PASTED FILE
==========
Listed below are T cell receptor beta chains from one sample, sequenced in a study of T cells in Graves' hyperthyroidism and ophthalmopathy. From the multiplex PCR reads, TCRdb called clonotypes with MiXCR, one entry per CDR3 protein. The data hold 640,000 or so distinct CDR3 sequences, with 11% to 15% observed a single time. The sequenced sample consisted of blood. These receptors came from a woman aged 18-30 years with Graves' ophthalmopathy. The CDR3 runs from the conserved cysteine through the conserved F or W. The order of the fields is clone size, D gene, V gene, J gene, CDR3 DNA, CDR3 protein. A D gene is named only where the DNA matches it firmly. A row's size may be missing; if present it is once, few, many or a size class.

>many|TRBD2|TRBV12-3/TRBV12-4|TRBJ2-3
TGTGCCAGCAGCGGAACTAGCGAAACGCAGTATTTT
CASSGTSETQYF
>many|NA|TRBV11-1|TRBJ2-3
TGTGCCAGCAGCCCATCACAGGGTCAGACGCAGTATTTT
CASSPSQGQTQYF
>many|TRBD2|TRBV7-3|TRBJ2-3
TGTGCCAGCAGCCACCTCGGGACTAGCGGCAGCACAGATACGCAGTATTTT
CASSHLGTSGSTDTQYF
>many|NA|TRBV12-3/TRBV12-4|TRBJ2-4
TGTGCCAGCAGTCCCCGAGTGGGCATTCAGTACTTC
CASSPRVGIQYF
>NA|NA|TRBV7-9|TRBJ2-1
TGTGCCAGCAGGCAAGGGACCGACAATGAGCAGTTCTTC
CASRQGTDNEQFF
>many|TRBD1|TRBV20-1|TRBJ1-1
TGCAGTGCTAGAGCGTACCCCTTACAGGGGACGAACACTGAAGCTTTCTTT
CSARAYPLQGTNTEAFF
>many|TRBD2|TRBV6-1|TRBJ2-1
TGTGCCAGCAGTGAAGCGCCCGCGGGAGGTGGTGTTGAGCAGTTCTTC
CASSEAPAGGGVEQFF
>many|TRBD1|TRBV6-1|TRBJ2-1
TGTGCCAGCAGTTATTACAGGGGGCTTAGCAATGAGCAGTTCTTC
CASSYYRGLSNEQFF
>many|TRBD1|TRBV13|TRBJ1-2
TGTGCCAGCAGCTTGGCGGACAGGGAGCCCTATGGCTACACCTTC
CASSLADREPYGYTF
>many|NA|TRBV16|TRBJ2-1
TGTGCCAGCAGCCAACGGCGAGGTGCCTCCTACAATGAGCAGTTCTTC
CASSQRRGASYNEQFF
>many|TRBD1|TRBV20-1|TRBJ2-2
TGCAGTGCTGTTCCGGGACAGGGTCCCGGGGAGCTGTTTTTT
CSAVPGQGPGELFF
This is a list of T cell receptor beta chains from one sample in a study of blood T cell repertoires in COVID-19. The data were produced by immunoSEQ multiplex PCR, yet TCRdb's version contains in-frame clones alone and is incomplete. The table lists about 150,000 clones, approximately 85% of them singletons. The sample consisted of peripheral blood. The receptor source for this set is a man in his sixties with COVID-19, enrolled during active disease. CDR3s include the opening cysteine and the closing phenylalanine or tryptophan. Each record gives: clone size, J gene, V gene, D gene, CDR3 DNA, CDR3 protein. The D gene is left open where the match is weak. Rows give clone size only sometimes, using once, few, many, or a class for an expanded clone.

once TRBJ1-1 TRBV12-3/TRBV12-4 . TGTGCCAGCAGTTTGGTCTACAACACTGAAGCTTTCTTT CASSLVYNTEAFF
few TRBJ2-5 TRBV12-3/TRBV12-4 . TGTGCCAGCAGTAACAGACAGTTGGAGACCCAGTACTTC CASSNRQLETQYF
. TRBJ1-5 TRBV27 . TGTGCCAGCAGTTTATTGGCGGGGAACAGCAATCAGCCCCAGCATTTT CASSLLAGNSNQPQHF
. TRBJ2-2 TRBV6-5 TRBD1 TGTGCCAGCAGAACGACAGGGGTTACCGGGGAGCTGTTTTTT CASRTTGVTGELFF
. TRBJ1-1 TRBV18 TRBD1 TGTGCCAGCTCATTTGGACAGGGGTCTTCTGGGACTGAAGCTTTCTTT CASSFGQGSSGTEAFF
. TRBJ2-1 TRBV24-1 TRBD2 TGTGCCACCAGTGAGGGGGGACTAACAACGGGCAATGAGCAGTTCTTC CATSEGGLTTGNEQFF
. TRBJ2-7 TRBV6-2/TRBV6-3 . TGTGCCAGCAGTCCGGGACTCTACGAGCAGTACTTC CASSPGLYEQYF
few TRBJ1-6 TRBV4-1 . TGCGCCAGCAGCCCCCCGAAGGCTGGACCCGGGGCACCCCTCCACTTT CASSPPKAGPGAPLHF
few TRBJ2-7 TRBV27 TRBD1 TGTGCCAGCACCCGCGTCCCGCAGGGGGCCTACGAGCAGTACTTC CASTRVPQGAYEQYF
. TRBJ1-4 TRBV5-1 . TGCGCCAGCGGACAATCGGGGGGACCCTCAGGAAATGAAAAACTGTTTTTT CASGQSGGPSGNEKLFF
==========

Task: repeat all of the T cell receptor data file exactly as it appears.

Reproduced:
Listed below are T cell receptor beta chains from one sample, sequenced in a study of T cells in Graves' hyperthyroidism and ophthalmopathy. From the multiplex PCR reads, TCRdb called clonotypes with MiXCR, one entry per CDR3 protein. The data hold 640,000 or so distinct CDR3 sequences, with 11% to 15% observed a single time. The sequenced sample consisted of blood. These receptors came from a woman aged 18-30 years with Graves' ophthalmopathy. The CDR3 runs from the conserved cysteine through the conserved F or W. The order of the fields is clone size, D gene, V gene, J gene, CDR3 DNA, CDR3 protein. A D gene is named only where the DNA matches it firmly. A row's size may be missing; if present it is once, few, many or a size class.

>many|TRBD2|TRBV12-3/TRBV12-4|TRBJ2-3
TGTGCCAGCAGCGGAACTAGCGAAACGCAGTATTTT
CASSGTSETQYF
>many|NA|TRBV11-1|TRBJ2-3
TGTGCCAGCAGCCCATCACAGGGTCAGACGCAGTATTTT
CASSPSQGQTQYF
>many|TRBD2|TRBV7-3|TRBJ2-3
TGTGCCAGCAGCCACCTCGGGACTAGCGGCAGCACAGATACGCAGTATTTT
CASSHLGTSGSTDTQYF
>many|NA|TRBV12-3/TRBV12-4|TRBJ2-4
TGTGCCAGCAGTCCCCGAGTGGGCATTCAGTACTTC
CASSPRVGIQYF
>NA|NA|TRBV7-9|TRBJ2-1
TGTGCCAGCAGGCAAGGGACCGACAATGAGCAGTTCTTC
CASRQGTDNEQFF
>many|TRBD1|TRBV20-1|TRBJ1-1
TGCAGTGCTAGAGCGTACCCCTTACAGGGGACGAACACTGAAGCTTTCTTT
CSARAYPLQGTNTEAFF
>many|TRBD2|TRBV6-1|TRBJ2-1
TGTGCCAGCAGTGAAGCGCCCGCGGGAGGTGGTGTTGAGCAGTTCTTC
CASSEAPAGGGVEQFF
>many|TRBD1|TRBV6-1|TRBJ2-1
TGTGCCAGCAGTTATTACAGGGGGCTTAGCAATGAGCAGTTCTTC
CASSYYRGLSNEQFF
>many|TRBD1|TRBV13|TRBJ1-2
TGTGCCAGCAGCTTGGCGGACAGGGAGCCCTATGGCTACACCTTC
CASSLADREPYGYTF
>many|NA|TRBV16|TRBJ2-1
TGTGCCAGCAGCCAACGGCGAGGTGCCTCCTACAATGAGCAGTTCTTC
CASSQRRGASYNEQFF
>many|TRBD1|TRBV20-1|TRBJ2-2
TGCAGTGCTGTTCCGGGACAGGGTCCCGGGGAGCTGTTTTTT
CSAVPGQGPGELFF
This is a list of T cell receptor beta chains from one sample in a study of blood T cell repertoires in COVID-19. The data were produced by immunoSEQ multiplex PCR, yet TCRdb's version contains in-frame clones alone and is incomplete. The table lists about 150,000 clones, approximately 85% of them singletons. The sample consisted of peripheral blood. The receptor source for this set is a man in his sixties with COVID-19, enrolled during active disease. CDR3s include the opening cysteine and the closing phenylalanine or tryptophan. Each record gives: clone size, J gene, V gene, D gene, CDR3 DNA, CDR3 protein. The D gene is left open where the match is weak. Rows give clone size only sometimes, using once, few, many, or a class for an expanded clone.

once TRBJ1-1 TRBV12-3/TRBV12-4 . TGTGCCAGCAGTTTGGTCTACAACACTGAAGCTTTCTTT CASSLVYNTEAFF
few TRBJ2-5 TRBV12-3/TRBV12-4 . TGTGCCAGCAGTAACAGACAGTTGGAGACCCAGTACTTC CASSNRQLETQYF
. TRBJ1-5 TRBV27 . TGTGCCAGCAGTTTATTGGCGGGGAACAGCAATCAGCCCCAGCATTTT CASSLLAGNSNQPQHF
. TRBJ2-2 TRBV6-5 TRBD1 TGTGCCAGCAGAACGACAGGGGTTACCGGGGAGCTGTTTTTT CASRTTGVTGELFF
. TRBJ1-1 TRBV18 TRBD1 TGTGCCAGCTCATTTGGACAGGGGTCTTCTGGGACTGAAGCTTTCTTT CASSFGQGSSGTEAFF
. TRBJ2-1 TRBV24-1 TRBD2 TGTGCCACCAGTGAGGGGGGACTAACAACGGGCAATGAGCAGTTCTTC CATSEGGLTTGNEQFF
. TRBJ2-7 TRBV6-2/TRBV6-3 . TGTGCCAGCAGTCCGGGACTCTACGAGCAGTACTTC CASSPGLYEQYF
few TRBJ1-6 TRBV4-1 . TGCGCCAGCAGCCCCCCGAAGGCTGGACCCGGGGCACCCCTCCACTTT CASSPPKAGPGAPLHF
few TRBJ2-7 TRBV27 TRBD1 TGTGCCAGCACCCGCGTCCCGCAGGGGGCCTACGAGCAGTACTTC CASTRVPQGAYEQYF
. TRBJ1-4 TRBV5-1 . TGCGCCAGCGGACAATCGGGGGGACCCTCAGGAAATGAAAAACTGTTTTTT CASGQSGGPSGNEKLFF